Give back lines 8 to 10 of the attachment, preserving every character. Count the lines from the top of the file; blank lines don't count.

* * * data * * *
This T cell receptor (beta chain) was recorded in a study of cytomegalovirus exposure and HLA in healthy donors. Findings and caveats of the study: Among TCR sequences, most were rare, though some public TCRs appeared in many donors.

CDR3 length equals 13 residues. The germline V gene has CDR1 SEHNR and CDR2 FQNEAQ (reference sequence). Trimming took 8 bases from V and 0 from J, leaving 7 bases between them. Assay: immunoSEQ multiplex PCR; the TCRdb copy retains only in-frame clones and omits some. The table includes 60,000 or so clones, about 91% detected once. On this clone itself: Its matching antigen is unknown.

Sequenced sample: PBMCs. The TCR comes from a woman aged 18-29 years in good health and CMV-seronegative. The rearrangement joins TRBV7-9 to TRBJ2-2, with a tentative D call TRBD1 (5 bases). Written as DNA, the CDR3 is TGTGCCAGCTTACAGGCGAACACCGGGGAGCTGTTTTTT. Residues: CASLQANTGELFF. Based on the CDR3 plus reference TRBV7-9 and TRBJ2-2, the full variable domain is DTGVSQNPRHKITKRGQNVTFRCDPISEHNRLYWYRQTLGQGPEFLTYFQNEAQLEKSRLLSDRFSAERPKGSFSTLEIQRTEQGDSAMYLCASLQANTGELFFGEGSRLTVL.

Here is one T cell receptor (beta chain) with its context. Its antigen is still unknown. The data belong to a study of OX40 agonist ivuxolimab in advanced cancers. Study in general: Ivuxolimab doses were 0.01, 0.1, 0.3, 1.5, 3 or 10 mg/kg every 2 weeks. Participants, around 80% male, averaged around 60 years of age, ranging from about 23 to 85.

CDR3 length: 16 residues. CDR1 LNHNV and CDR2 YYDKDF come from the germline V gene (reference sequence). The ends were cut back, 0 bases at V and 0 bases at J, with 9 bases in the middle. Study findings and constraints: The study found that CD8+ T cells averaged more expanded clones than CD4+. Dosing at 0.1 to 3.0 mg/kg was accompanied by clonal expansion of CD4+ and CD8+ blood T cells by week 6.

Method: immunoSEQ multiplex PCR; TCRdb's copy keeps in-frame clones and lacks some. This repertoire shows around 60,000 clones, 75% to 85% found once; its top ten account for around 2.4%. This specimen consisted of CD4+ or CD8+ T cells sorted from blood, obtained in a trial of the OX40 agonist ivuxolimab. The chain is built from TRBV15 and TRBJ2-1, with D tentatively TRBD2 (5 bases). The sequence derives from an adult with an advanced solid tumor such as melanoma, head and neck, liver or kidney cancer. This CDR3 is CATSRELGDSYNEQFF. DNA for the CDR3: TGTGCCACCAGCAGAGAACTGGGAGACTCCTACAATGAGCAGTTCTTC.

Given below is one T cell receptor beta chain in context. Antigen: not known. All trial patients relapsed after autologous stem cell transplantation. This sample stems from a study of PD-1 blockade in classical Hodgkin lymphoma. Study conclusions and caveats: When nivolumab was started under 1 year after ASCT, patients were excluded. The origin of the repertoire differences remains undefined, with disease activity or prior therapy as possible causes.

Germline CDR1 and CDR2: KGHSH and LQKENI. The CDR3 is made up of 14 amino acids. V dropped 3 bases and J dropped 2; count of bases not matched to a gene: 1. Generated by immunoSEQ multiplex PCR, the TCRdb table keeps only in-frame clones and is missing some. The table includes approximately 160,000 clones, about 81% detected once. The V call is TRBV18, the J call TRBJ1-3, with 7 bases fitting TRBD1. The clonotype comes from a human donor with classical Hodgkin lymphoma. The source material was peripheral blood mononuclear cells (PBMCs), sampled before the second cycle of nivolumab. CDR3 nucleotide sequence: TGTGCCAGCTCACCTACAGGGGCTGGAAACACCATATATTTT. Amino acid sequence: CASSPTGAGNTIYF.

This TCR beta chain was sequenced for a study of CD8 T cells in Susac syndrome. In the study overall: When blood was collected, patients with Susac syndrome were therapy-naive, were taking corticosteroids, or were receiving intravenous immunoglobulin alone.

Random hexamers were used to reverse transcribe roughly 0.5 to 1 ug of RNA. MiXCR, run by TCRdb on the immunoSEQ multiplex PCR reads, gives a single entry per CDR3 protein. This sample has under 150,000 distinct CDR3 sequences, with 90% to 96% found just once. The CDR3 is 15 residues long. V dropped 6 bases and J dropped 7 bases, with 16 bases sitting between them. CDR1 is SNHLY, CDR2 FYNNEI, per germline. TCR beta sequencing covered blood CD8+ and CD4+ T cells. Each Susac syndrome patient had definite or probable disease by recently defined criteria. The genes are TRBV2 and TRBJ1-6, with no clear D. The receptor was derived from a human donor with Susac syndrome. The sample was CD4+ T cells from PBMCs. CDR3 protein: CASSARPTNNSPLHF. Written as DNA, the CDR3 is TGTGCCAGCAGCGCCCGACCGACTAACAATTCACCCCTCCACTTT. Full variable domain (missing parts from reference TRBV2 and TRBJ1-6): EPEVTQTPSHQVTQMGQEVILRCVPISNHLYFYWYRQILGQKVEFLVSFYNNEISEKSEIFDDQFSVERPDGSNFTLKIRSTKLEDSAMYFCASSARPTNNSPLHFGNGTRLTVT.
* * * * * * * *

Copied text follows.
Germline CDR1 and CDR2: KGHSH and LQKENI. The CDR3 is made up of 14 amino acids. V dropped 3 bases and J dropped 2; count of bases not matched to a gene: 1. Generated by immunoSEQ multiplex PCR, the TCRdb table keeps only in-frame clones and is missing some. The table includes approximately 160,000 clones, about 81% detected once. The V call is TRBV18, the J call TRBJ1-3, with 7 bases fitting TRBD1. The clonotype comes from a human donor with classical Hodgkin lymphoma. The source material was peripheral blood mononuclear cells (PBMCs), sampled before the second cycle of nivolumab. CDR3 nucleotide sequence: TGTGCCAGCTCACCTACAGGGGCTGGAAACACCATATATTTT. Amino acid sequence: CASSPTGAGNTIYF.

This TCR beta chain was sequenced for a study of CD8 T cells in Susac syndrome. In the study overall: When blood was collected, patients with Susac syndrome were therapy-naive, were taking corticosteroids, or were receiving intravenous immunoglobulin alone.

Random hexamers were used to reverse transcribe roughly 0.5 to 1 ug of RNA. MiXCR, run by TCRdb on the immunoSEQ multiplex PCR reads, gives a single entry per CDR3 protein. This sample has under 150,000 distinct CDR3 sequences, with 90% to 96% found just once. The CDR3 is 15 residues long. V dropped 6 bases and J dropped 7 bases, with 16 bases sitting between them. CDR1 is SNHLY, CDR2 FYNNEI, per germline. TCR beta sequencing covered blood CD8+ and CD4+ T cells. Each Susac syndrome patient had definite or probable disease by recently defined criteria. The genes are TRBV2 and TRBJ1-6, with no clear D. The receptor was derived from a human donor with Susac syndrome. The sample was CD4+ T cells from PBMCs. CDR3 protein: CASSARPTNNSPLHF. Written as DNA, the CDR3 is TGTGCCAGCAGCGCCCGACCGACTAACAATTCACCCCTCCACTTT. Full variable domain (missing parts from reference TRBV2 and TRBJ1-6): EPEVTQTPSHQVTQMGQEVILRCVPISNHLYFYWYRQILGQKVEFLVSFYNNEISEKSEIFDDQFSVERPDGSNFTLKIRSTKLEDSAMYFCASSARPTNNSPLHFGNGTRLTVT.